Real Estate Photography Tips

Third person perspective of woman taking photo of kitchen with her smartphone in landscape mode

Staging your home for an open house may be a bit of a no brainer, but what are the best ways to capture your home for real estate photos before any potential buyers even enter the house? Though hiring a real estate photographer may be a good idea, taking your own images is always an option. Good real estate photography comes down to five elements: angles, lighting, staging, distance, and quality.


Good real estate photos are almost always taken with a wide-angle lens. This lens allows the camera to capture more comprehensive pictures. Potential buyers want to see the house before they ever visit it. The photos should show everything. What are the views of the windows like? Where is the light coming from? What’s the size of the room like? Helping customers answer these questions will allow them to decide how they feel about the house.


Lighting is key to taking any good picture. With real estate photography, good lighting can help potential buyers understand what a room looks like. It’s best to take photos using natural light from windows and glass doors as they will cast a softer glow around the room instead of creating harsh, yellow shadows from artificial lights. Natural light will also keep any colors a purer tone.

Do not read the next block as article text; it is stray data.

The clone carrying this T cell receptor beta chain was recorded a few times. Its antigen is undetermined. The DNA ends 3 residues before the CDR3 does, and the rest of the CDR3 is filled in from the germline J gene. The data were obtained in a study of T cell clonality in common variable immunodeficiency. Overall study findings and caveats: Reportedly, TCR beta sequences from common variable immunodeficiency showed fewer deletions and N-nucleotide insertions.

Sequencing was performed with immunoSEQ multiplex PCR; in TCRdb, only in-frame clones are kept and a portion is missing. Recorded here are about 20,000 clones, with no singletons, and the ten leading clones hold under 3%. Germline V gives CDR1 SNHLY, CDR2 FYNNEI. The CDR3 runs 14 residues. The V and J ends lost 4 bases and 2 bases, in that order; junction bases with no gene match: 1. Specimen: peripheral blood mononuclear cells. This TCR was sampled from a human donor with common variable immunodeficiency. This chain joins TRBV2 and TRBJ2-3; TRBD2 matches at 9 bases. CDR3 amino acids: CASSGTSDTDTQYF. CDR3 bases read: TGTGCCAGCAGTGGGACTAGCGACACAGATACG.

Close Up

If there is an interesting detail in a house, show it off! Does the kitchen have a cool backsplash? Is the crown molding of the living room detailed? Try capturing these details in a closer manner, but far enough away so the viewer can still decipher what they’re looking at and where the feature is.

Stage It

Try staging your home for photos as if you’re doing an open house. Be sure to declutter countertops and bookshelves before taking any pictures. It’s best to do a deep clean of the home too. Make sure no stains or rust are visible in the photos. Once the house is clean, consider staging different rooms and locations with props. A fruit bowl in the kitchen or a wine glass on the patio table are great, simple options.

Crisp & Steady

Taking the time to figure out lighting and angles won’t matter if the photos are blurry or grainy. Before capturing the house, use a tripod to help steady the camera and create a clearer picture. Make sure that the camera has enough light so that there is no grain to the photos. Customers need to see what they’re looking at, and a lousy picture may reflect poorly on the house.

Taking the time to capture good real estate photos is a great way to jumpstart the process of selling your home and can easily give the house a competitive edge.